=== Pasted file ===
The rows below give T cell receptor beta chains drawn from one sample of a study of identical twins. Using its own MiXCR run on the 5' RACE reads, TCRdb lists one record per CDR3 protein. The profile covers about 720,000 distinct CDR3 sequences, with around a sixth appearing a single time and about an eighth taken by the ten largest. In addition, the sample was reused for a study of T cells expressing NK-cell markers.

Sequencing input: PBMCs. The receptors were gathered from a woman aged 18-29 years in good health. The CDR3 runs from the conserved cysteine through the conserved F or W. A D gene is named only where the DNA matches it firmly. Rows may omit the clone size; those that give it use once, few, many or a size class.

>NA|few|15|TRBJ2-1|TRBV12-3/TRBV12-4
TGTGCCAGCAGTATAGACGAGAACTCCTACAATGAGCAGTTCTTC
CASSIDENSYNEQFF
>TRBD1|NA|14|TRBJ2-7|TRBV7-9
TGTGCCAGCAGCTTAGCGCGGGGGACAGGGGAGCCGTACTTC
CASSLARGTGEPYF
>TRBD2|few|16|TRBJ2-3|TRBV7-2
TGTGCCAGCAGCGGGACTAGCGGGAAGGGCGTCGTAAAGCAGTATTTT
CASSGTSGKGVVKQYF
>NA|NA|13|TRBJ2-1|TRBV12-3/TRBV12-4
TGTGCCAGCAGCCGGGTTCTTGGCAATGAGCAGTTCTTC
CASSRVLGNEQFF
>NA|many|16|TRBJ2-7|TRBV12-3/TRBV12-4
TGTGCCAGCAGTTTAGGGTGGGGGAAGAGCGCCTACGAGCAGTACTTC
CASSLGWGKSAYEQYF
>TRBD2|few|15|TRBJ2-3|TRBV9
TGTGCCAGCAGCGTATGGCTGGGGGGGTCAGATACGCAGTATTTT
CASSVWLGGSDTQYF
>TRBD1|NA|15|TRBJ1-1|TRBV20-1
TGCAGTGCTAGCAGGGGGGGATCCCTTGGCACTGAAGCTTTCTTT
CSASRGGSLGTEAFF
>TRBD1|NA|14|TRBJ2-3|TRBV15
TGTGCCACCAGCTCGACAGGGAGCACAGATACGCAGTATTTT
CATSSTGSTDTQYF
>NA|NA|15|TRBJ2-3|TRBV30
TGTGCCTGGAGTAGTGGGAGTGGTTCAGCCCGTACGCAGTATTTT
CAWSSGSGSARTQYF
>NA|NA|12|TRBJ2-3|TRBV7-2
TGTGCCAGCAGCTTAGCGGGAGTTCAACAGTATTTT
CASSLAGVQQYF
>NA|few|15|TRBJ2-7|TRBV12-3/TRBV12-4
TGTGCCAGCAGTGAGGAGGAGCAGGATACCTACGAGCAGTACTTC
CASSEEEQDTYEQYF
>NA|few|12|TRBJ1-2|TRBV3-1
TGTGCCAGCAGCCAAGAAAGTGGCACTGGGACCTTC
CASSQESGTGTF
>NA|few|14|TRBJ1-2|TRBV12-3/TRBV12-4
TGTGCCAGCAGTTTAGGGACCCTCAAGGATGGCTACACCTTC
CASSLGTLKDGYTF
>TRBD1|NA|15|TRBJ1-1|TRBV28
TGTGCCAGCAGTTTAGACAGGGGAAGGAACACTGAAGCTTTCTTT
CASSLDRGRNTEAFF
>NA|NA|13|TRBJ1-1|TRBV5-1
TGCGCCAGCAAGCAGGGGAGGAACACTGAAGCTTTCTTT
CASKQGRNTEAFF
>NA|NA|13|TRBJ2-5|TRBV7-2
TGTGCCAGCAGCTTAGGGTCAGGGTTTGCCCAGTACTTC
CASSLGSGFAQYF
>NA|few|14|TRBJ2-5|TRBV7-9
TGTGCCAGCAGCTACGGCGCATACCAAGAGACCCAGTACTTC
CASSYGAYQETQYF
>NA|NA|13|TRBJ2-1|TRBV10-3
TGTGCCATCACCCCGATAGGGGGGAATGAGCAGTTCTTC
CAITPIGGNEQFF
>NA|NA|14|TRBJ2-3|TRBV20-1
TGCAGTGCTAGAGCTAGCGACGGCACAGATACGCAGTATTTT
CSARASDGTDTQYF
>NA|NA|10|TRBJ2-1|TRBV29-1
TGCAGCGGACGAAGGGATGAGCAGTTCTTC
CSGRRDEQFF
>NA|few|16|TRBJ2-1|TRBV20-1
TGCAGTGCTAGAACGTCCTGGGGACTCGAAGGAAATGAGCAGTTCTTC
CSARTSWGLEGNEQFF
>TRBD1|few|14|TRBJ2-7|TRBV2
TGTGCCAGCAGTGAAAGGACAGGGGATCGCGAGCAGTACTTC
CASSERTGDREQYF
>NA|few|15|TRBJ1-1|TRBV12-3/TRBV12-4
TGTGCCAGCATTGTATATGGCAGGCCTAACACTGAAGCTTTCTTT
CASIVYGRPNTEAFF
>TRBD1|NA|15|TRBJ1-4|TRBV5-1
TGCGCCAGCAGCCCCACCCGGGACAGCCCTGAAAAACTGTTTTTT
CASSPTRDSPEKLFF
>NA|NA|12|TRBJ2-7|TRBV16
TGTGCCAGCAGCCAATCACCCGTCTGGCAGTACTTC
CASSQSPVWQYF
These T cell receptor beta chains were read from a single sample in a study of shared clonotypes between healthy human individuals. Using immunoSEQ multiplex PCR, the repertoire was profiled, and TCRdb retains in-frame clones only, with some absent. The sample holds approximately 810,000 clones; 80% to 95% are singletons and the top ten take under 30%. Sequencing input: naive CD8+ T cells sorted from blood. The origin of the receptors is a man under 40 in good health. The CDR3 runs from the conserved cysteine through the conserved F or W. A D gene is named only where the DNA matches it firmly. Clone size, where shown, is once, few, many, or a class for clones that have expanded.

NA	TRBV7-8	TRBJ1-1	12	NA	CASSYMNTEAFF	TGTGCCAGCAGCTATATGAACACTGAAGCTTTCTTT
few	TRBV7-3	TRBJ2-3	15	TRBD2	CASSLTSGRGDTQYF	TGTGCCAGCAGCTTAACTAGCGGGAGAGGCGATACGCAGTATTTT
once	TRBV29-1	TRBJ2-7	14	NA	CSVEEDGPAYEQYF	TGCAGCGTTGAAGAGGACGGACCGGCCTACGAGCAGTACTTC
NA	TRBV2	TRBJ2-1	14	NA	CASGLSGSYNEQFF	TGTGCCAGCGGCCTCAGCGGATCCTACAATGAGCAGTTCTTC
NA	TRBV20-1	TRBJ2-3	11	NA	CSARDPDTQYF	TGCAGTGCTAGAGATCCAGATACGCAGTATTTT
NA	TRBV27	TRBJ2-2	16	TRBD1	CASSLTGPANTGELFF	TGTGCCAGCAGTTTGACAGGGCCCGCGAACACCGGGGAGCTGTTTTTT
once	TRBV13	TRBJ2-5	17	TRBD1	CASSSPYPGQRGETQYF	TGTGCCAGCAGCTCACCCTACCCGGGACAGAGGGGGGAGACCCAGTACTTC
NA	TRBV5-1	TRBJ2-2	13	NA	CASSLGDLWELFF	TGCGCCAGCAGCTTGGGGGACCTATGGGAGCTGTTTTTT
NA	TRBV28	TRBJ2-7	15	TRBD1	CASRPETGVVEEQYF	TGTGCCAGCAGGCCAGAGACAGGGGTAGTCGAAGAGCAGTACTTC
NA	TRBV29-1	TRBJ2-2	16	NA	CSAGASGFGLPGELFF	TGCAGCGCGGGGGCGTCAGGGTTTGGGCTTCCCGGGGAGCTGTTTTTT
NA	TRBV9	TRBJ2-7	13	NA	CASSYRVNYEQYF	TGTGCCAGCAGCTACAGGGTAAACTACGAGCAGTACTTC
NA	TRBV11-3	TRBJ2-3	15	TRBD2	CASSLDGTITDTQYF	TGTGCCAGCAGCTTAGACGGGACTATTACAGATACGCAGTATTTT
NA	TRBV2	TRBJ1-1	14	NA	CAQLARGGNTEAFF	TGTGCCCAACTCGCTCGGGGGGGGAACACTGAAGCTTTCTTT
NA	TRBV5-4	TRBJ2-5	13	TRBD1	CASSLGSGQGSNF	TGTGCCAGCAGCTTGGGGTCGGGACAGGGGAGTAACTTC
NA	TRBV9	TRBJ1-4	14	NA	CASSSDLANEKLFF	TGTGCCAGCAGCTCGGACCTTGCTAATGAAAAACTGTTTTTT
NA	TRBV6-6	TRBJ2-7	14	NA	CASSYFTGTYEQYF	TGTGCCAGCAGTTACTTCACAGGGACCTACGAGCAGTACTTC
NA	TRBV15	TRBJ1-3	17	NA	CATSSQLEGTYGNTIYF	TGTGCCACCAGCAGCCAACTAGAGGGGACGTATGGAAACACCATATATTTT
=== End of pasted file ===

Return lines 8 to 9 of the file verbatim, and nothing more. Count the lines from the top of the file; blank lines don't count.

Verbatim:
CASSLARGTGEPYF
>TRBD2|few|16|TRBJ2-3|TRBV7-2